Sunday 13 February 2022

Are Animals Darker in the Tropics?

In 1833 Prussian ornithologist C. L. Gloger published the book Das Abändern der Vögel durch Einfluss des Klimas (roughly "the modification of birds by climatic influences"). In this, he put forward a proposal that the plumage of birds living in hot, humid, environments tends, on average, to be darker in colour than that of those which do not. In 1929, biologist Bernhard Rensch formalised this as "Gloger's Rule", one of a number of zoological "rules" that seemed to be true more often than not but for which there was not necessarily a clear explanation.

Crucially for this blog, it seemed to be true of the skin and hair of mammals as well. This observation raises a number of questions, of which the first is clearly "is it true?" 

As we'd expect for such a rule, it's by no means a universal truth; there are a number of exceptions. But, as a general principle, there have been a number of studies, even in just in the last few years that seem to support its reality. In 2020, a study examining coat colours across 137 different species of squirrel showed that they do, generally speaking, conform to the rule. So do opossums and, to show that it can apply even within a single species, house mice. There are many other examples, including several among primates.

Such studies typically look at the simple question of whether or not the animals tend to be darker in colour. Which was, essentially, all that Gloger had originally said. However, when Rensch formalised the rule in the 1920s and '30s, he gave a rather more detailed description of what he thought was going on. (Rensch, incidentally, is today better known for his own "rule", which concerns sexual dimorphism, and he also formalised Allen's Rule that animals living in cold climates tend to have bulkier builds. Trying to codify such principles was clearly an interest of his.). 

Rensch described the principle in terms of melanin. Melanin is not a single compound or even, in a chemical sense, a meaningful class of compounds. It's really just a general term for a natural pigment that tends to make living organisms darker; even plant pigments count. In mammals, there are three types of melanin found in the skin and hair (there are others elsewhere, for example in the brain). The one we typically think of is dark eumelanin, which is the one responsible for dark skin and hair in humans. But there is also "brown" eumelanin, which is paler in colour and responsible for lighter hair colours, and phaeomelanin, which is reddish and (if not masked by dark eumelanin) responsible for ginger hair.

The way Rensch described it, animals living in hot, dry, environments produce the most phaeomelanin, and those in cold environments the least. On the other hand, eumelanin (of both subtypes) is most common in hot, humid, environments and, again, disappears as the habitat gets colder. The two types of melanin are produced via different chemical pathways, so it's certainly possible for an animal to produce more of one without also producing more of the other, thus adjusting the proportion of dark to paler melanins in the skin and hair. This has even been observed within individual species, allowing them to adjust to the specifics of their local habitat.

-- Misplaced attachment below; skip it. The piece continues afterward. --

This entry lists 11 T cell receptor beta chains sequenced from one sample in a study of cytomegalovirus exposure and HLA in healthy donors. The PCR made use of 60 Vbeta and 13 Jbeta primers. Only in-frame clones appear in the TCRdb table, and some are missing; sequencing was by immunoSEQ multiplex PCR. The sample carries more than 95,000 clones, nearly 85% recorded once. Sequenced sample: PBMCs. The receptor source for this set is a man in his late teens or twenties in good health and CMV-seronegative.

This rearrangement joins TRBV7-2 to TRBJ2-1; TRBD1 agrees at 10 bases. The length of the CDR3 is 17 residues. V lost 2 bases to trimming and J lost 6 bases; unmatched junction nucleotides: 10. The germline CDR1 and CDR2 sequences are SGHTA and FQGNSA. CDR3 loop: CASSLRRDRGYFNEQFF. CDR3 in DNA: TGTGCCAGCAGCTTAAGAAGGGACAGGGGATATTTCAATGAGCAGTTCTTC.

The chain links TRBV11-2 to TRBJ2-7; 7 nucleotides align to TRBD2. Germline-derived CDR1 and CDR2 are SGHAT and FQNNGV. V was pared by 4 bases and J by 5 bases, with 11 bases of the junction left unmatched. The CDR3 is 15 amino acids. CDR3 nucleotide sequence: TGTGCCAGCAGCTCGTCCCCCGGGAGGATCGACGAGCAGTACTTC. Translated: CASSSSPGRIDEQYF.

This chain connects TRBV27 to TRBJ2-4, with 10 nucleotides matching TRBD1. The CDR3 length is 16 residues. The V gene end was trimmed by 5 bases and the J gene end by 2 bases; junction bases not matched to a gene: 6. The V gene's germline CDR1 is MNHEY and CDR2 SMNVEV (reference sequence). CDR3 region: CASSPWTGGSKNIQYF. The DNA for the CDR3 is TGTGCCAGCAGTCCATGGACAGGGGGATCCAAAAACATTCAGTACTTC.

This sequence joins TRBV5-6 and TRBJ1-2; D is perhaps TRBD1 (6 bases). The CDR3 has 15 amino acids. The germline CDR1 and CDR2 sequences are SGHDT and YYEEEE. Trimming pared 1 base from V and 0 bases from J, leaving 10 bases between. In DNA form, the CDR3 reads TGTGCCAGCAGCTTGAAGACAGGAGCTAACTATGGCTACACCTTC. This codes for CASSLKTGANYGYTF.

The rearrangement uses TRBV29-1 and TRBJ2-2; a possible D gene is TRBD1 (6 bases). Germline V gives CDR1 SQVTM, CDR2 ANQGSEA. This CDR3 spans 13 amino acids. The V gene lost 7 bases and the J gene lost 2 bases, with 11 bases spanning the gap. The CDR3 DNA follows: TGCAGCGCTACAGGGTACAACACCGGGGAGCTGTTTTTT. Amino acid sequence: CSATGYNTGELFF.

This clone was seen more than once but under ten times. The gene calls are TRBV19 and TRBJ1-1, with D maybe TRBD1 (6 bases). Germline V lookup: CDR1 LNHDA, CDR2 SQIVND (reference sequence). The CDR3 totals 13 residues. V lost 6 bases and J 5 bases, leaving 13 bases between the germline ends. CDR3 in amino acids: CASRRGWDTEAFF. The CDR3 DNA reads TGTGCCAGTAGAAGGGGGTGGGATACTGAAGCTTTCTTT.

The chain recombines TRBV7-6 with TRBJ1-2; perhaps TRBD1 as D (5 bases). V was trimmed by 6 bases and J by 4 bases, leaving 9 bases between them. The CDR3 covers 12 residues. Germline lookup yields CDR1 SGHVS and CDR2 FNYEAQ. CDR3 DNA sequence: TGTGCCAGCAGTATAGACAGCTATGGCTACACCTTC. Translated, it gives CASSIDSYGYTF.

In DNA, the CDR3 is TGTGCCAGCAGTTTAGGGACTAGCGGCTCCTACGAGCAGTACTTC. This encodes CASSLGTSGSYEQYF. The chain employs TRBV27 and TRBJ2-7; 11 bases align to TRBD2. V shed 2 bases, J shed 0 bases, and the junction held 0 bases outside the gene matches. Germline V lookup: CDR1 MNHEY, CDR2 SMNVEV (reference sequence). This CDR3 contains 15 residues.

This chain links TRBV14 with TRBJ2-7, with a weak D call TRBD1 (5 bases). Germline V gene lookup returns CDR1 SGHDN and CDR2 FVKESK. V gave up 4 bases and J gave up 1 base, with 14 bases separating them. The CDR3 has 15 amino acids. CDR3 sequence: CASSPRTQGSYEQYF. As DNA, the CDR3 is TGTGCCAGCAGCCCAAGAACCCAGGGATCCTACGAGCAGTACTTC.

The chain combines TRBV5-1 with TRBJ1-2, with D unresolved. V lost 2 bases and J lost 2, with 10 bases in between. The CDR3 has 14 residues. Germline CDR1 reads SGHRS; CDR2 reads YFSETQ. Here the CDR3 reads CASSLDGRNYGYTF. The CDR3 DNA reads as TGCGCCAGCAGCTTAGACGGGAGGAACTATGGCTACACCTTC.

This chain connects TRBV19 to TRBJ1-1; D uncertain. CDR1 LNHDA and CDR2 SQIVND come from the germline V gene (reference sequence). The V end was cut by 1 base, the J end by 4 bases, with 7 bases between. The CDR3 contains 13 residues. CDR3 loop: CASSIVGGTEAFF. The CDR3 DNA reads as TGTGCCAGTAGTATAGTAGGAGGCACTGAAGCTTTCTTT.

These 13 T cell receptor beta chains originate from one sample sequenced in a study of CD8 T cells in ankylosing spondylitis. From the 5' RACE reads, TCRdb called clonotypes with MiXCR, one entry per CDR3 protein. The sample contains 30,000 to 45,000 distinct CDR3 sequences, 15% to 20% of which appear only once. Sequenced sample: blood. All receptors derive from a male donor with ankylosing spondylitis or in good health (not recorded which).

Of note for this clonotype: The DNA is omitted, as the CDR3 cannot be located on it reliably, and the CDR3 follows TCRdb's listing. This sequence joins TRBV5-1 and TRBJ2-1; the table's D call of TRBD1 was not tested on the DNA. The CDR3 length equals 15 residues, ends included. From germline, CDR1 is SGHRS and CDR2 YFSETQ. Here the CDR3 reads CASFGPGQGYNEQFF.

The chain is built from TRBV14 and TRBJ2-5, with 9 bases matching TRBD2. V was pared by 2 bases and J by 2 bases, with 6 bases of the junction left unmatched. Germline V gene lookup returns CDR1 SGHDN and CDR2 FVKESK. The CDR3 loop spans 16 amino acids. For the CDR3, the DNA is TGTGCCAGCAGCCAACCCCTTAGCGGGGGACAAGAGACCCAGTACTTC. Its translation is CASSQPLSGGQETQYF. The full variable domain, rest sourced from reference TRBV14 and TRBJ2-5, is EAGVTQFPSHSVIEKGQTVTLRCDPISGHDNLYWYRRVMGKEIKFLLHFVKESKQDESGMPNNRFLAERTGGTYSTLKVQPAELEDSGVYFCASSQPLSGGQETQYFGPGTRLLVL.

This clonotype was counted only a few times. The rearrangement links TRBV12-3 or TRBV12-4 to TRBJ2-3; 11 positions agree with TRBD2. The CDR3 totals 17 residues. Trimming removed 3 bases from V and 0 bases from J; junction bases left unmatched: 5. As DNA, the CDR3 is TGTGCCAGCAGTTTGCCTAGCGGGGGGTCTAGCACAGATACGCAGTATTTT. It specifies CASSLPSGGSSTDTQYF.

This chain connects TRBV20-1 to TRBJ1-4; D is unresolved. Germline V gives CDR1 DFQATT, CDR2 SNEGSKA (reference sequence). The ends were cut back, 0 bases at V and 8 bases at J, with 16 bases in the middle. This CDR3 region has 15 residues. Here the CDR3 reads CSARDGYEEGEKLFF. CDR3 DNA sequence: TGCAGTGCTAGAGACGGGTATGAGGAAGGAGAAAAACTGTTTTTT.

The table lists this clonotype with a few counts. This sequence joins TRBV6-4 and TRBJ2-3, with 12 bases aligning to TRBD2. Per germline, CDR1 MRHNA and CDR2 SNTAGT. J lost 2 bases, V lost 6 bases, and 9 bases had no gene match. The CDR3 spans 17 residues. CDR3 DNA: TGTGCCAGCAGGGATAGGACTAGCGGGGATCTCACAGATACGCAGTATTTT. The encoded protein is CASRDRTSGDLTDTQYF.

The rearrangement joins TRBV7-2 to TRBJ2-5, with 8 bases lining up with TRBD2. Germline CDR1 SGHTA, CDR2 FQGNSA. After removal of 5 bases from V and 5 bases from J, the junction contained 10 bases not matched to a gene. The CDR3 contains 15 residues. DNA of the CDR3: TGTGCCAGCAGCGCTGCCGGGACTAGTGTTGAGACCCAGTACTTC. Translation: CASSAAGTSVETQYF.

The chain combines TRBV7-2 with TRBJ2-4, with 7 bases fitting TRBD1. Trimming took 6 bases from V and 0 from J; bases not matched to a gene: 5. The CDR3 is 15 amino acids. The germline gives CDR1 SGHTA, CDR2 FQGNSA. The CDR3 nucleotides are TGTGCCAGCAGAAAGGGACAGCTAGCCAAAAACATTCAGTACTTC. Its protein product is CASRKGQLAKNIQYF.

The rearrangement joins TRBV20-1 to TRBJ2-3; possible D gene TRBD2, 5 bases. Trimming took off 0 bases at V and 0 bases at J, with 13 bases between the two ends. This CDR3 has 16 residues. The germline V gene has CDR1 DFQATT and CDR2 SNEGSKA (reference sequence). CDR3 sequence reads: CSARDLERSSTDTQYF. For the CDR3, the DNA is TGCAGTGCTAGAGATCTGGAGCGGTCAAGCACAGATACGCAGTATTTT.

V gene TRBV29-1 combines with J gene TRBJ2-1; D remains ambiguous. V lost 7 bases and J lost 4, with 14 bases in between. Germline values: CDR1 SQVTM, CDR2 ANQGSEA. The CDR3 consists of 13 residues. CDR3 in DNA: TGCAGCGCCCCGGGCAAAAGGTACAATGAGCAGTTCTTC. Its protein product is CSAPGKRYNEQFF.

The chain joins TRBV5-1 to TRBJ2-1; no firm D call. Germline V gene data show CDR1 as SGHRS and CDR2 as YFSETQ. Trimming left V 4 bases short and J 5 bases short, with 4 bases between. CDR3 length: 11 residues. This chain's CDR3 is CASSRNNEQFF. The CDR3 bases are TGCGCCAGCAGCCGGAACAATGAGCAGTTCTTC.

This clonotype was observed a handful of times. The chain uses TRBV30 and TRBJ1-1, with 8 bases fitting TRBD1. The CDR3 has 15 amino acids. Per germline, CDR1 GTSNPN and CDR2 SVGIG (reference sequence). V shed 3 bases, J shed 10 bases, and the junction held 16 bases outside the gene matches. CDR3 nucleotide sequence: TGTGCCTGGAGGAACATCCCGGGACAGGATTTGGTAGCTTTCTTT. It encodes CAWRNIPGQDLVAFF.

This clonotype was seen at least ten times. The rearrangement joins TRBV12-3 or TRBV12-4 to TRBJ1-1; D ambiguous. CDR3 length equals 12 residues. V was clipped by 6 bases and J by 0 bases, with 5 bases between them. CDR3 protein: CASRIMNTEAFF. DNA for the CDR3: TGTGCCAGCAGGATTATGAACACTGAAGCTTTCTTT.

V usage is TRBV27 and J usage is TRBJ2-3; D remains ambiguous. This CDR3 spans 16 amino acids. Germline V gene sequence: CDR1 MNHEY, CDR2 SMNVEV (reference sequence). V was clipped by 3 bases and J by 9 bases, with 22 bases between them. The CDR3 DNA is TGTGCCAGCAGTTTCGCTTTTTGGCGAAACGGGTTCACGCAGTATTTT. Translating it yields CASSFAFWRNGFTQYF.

Generally speaking, there are at least five hypotheses as to why Gloger's Rule tends to hold more often than not. As so often, they are not mutually exclusive, so it could be that the real reason is due to a combination of factors, but they are as good a place to start as any.

The reason that I suspect is the one most likely to spring to mind is that melanin protects against ultraviolet light. UV light, if it penetrates the skin, can damage DNA, leading to mutations and causing skin cancer - not least melanomas, which arise from the cells that are supposed to be producing melanin in the first place. The argument goes that, since there is less UV light at latitudes away from the equator, animals living in such environments need less melanin, and so tend to be paler.

There's no real doubt that this is the main explanation for variation in skin colour in humans. There's a reason that melanoma rates are highest among pale-skinned people living in sunny places such as Africa and Australia. But it's less clear whether or not this is the explanation - or at least, the whole explanation- amongst most other animals. That's because a hairy pelt should already protect against UV, even if it's relatively pale, making the addition of melanin less of a benefit.

A second possibility relates to how different colours absorb or reflect sunlight, thus warming the animal up or cooling it down. Since darker colours absorb more heat, you would expect that the reverse of Gloger's Rule ought to apply, and there is some evidence that this is true for "cold-blooded" animals such as reptiles, where this opposing principle is known as Bogert's Rule. Apparently, it's true for the eggshells of birds, too. However, this is thought to be much less of a factor in animals with thick fur (or feathers). Here, dark hair absorbs the heat and is able to radiate it away before it reaches the skin, so that darker fur might actually be advantageous to animals in hot climates.